How The Small Beanie Hat Went High Fashion

From London to Milan to your local coffee shop, the little barista beanie is autumn/winter’s biggest accessory.

On a cloying day in late September, a line of models, beautiful, tall, and serious, weave down the runway for Margaret Howell’s spring/summer 2020 show. On their bodies: off white billowy trousers, oversized work shirts in shades of lemon and teal, light-weight parkas, and boxy suits with socks pulled over the trousers (it worked somehow). On their heads: little linen beanie hats turned up above the ears. 

The same scene played out at Gucci a week later in Milan, where Alessandro Michele’s trademark maximalism, tempered slightly by vibrant block colors and the startling introduction of black, was rounded off with above-ear beanie hats in midnight blue, coastguard yellow, and Kelly green. Riccardo Tisci’s debut Burberry show, part ravewear showcase, part-heritage tailoring homage, had already sowed the seeds of the trend back in February, his camel-hued vision topped with, you guessed it, little wool beanie hats in varying shades of brown.

From left: models on the runway for Burberry, Margaret Howell and Gucci 


A small beanie hat rolled above the ears is not exactly a new look for Cornish fishermen, or those familiar with the inside of Peckham house parties, or flat white pedants, but it is a new sight as a "luxury" accessory worn on the runway across both winter and summer, on men and women. Before it was a piece to be paired with frayed Dickies, a second-hand sweatshirt, and a bag of Virginia Gold bought in a hurry, but now it’s an accessory to be worn with a designer suit or a handmade Shetland wool jumper and cropped trousers. 

Speaking of the decision to introduce the beanie as a point of focus for her latest collection, Howell says: "A hat, like shoes can set the tone of an outfit. This is why our hats emerge as deconstructed classics such as trilbies, panamas, beretsand caps. Hats that are soft and functional and can be worn casually by both sexes.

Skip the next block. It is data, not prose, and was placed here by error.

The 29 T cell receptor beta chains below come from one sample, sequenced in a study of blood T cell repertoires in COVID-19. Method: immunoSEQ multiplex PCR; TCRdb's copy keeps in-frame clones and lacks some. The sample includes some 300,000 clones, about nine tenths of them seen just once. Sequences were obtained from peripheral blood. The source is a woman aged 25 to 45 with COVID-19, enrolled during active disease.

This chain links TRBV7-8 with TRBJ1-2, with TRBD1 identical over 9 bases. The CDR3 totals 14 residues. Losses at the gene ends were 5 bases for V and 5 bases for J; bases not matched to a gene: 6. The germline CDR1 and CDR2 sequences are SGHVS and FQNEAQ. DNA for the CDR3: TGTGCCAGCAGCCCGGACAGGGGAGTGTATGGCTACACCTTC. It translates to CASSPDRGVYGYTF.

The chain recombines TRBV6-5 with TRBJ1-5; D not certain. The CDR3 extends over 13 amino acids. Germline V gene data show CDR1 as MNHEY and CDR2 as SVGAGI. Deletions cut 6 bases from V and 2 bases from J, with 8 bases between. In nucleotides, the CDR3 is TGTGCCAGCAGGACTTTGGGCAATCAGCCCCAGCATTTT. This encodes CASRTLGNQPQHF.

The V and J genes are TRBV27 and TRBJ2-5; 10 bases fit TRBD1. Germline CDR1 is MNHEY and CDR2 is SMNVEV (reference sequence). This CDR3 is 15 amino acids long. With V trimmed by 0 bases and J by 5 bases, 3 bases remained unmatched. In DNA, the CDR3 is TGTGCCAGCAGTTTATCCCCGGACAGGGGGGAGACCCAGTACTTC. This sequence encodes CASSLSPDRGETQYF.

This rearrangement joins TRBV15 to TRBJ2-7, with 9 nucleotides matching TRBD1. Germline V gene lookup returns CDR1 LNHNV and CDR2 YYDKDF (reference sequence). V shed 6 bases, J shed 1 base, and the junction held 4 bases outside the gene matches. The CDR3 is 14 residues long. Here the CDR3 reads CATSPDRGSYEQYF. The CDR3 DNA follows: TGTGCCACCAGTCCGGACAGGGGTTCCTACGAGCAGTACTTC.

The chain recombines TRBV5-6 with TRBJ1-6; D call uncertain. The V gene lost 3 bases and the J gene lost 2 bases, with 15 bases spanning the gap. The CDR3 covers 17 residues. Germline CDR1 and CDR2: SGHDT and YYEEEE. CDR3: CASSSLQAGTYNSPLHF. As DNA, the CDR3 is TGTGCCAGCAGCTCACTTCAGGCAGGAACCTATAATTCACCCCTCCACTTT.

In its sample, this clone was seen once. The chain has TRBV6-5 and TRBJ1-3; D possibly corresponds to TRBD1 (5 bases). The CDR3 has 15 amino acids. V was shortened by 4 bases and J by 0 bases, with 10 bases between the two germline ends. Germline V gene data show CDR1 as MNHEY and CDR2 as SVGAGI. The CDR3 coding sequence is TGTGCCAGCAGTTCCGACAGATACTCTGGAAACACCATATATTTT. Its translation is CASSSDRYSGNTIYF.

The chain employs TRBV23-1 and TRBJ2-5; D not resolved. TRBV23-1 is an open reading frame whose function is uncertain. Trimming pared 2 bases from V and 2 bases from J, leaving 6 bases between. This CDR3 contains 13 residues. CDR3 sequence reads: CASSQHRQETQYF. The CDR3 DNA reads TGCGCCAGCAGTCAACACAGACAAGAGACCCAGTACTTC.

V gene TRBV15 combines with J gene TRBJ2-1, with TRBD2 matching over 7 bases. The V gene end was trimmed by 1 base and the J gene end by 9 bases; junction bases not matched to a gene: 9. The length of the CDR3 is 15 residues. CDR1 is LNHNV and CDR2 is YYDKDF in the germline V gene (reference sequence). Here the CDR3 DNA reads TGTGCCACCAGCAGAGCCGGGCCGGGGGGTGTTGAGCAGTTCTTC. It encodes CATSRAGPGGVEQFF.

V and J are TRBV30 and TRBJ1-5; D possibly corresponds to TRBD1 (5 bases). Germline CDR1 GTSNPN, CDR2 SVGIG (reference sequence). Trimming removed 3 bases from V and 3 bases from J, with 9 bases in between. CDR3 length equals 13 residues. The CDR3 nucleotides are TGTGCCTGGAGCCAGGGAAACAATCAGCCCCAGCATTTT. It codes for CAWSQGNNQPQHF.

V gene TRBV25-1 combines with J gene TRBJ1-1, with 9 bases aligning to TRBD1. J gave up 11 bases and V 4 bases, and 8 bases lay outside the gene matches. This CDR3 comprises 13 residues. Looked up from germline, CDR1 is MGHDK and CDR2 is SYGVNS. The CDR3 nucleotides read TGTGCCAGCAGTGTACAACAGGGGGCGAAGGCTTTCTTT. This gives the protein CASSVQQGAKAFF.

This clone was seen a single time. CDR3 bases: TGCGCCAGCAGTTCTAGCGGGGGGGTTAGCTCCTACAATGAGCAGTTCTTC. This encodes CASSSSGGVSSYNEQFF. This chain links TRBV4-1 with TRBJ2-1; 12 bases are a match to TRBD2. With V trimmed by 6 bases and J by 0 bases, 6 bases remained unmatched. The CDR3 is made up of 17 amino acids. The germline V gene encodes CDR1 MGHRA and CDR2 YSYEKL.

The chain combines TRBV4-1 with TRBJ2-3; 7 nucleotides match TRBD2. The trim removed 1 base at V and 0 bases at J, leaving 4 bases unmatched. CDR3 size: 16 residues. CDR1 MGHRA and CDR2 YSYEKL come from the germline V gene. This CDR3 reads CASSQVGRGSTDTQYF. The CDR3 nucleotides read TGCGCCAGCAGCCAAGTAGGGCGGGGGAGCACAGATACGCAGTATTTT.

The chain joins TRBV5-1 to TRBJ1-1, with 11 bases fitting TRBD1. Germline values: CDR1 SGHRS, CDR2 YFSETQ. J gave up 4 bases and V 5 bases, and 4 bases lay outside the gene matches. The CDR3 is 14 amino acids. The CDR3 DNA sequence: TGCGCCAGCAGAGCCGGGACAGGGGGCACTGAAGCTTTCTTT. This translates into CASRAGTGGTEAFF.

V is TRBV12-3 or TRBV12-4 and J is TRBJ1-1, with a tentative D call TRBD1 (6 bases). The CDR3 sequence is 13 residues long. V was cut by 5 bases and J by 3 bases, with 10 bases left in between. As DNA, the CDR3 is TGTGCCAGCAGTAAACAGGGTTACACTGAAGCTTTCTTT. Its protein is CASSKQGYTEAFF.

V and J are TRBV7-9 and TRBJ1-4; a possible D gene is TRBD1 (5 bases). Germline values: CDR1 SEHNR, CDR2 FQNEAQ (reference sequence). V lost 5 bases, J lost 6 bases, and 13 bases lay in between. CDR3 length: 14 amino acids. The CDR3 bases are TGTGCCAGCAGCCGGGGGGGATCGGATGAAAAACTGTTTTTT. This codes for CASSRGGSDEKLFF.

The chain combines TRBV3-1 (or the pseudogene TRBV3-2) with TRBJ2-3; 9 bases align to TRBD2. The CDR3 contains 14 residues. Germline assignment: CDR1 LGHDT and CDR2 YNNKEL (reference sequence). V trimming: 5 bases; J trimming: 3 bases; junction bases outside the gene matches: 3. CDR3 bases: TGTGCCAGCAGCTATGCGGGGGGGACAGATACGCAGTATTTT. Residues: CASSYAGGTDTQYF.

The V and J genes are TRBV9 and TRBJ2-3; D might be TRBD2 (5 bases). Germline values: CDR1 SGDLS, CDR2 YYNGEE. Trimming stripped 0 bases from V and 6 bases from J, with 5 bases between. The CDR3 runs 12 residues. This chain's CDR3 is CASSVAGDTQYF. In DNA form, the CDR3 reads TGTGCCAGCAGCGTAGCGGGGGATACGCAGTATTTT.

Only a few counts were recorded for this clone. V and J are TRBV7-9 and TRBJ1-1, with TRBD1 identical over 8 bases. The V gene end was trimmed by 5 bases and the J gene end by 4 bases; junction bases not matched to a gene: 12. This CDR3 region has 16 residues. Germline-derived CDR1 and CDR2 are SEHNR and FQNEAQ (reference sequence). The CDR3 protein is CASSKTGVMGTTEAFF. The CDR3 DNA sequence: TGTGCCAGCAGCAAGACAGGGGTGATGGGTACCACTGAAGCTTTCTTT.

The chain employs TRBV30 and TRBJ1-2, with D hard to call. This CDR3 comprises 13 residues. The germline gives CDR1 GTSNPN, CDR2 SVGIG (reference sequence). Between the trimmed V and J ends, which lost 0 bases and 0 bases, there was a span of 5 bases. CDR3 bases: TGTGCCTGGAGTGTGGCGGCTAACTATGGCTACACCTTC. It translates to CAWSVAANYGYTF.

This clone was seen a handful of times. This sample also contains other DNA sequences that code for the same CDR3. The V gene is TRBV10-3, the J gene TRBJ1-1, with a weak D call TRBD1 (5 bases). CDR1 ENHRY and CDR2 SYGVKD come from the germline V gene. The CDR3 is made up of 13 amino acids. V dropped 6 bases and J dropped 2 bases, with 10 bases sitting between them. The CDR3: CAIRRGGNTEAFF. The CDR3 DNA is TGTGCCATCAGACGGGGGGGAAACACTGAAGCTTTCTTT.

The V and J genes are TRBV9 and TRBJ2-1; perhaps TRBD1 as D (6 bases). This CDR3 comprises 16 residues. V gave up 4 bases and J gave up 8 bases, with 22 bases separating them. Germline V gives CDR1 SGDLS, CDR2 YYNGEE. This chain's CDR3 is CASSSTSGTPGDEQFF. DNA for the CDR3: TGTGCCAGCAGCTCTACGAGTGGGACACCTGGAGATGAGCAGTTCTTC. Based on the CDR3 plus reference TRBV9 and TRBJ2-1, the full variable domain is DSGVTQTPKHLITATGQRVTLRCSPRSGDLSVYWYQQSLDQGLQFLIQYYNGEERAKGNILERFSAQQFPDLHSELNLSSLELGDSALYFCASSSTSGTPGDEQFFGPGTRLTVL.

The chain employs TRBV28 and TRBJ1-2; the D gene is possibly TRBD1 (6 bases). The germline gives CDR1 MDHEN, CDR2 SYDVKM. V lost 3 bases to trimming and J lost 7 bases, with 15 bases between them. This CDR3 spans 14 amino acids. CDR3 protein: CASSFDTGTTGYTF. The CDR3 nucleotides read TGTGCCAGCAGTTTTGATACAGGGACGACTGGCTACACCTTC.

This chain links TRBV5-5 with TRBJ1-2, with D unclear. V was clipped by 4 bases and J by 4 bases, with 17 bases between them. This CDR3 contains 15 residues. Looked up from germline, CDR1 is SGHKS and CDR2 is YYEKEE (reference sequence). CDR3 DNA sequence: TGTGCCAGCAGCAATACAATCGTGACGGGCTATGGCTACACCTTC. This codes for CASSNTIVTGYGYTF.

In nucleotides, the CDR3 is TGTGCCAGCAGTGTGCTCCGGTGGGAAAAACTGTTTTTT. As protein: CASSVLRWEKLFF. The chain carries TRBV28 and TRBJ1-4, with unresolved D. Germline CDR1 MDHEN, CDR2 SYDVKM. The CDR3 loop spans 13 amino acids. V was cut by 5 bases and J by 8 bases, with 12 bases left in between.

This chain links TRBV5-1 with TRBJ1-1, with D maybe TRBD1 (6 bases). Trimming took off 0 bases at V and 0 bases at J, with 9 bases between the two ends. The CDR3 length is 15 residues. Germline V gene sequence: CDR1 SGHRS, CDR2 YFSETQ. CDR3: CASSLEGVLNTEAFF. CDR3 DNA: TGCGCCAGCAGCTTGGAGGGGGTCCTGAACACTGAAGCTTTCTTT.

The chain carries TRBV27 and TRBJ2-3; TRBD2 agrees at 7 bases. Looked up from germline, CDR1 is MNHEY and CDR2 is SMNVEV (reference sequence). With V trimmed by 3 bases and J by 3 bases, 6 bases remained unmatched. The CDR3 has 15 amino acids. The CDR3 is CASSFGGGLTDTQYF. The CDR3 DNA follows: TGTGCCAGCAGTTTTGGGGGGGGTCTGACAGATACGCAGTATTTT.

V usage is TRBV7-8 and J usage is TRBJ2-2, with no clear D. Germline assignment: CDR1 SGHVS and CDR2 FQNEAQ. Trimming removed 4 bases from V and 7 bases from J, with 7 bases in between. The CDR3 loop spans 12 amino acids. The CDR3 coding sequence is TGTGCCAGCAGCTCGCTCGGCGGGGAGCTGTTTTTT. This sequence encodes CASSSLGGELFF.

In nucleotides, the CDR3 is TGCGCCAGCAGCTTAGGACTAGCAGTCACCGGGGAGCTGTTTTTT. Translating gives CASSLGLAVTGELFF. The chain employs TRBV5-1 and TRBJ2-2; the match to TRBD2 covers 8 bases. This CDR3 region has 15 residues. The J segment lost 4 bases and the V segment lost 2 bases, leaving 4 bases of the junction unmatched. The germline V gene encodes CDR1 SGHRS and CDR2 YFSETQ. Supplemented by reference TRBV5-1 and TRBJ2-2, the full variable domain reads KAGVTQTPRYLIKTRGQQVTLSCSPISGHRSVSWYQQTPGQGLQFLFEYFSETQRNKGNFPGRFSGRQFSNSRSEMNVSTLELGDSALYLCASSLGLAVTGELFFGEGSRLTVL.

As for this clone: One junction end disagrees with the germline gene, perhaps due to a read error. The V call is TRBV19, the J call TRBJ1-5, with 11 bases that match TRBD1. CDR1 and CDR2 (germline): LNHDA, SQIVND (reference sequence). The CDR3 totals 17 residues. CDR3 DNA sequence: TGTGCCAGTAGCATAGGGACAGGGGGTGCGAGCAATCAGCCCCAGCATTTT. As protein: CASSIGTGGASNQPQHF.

"For this summer, it was the linen beanie." she adds. 

“Men are far more au fait with trends, emerging designers, the latest sneaker drop… and this means they are far braver in their sartorial choices than say a decade ago,” says Ben Carr, buyer at Matches Fashion. “I’m not sure that function comes into it and it’s more about the overall look. AMI designer Alexandre Mattiussi often wears a beanie (and often a red beanie) to great effectthere’s a street influence to the beanie and it works really well with oversized knits and hoodies making it accessible to most men.”

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Where a man’s beanie hat of choice in the early-mid 2000s was mostly characterized by cashmere potato sacks sagging off the back of the head with full ear coverage (sorry Becks) recent developments have seen, as mentioned, the beanie hat become a shorter, more impactful accessory. Men, and those who design clothes for them, are becoming increasingly comfortable with headwear and accessories that serve as flourishes more than strict tools of pragmatism. See ASAP Rocky’s headscarves and handbags, or a linen beanie hat worn in summer.

ASAP Rocky is a recent champion of the not strictly necessary accessory

Photo by Gregg DeGuire.

“Demand for Beanies has been exceptionally high over the last 12 to 18 months, and we will be making more for 2019 than we have ever done before,” says Ben Dalyrymple, managing director of Lock & Co, Britain’s oldest hatmaker. “It’s one of our most popular hats online, as sizing isn’t an issue and it’s always winter somewhere.” 

Another explanation for this new boom in fancy beanies is how good they look paired with both suits and knitwear. As the logomania and trainer frenzy of the last few years begins to wane, it’s being replaced with a new wave of slouchy Shetland wools and unstructured, easy tailoring that pairs really well with workwear and military staples like combat boots, hooded parkas and fisherman’s beanies. Suits are no longer boring, instead acting as a non-corporate canvas for its wearer to introduce their own take on a two-piece. 

“It makes perfect sense in autumn to wear a beanie with tailoring,” says Ben Carr. “There’s a slight reference to '80s Armani, and it looks great when the suit is worn with knitwear rather than a shirt and tie. I like that this can transform the suit into a more casual garment, providing a different point of view.” 

Welcome to autumn/winter 2020, the season of Steve Zissou in soft tailoring (or a Margaret Howell jumper). 

This story originally appeared on Minor edits have been made by the editors.

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Finlay Renwick
Finlay Renwick is the Digital Editorial Assistant at
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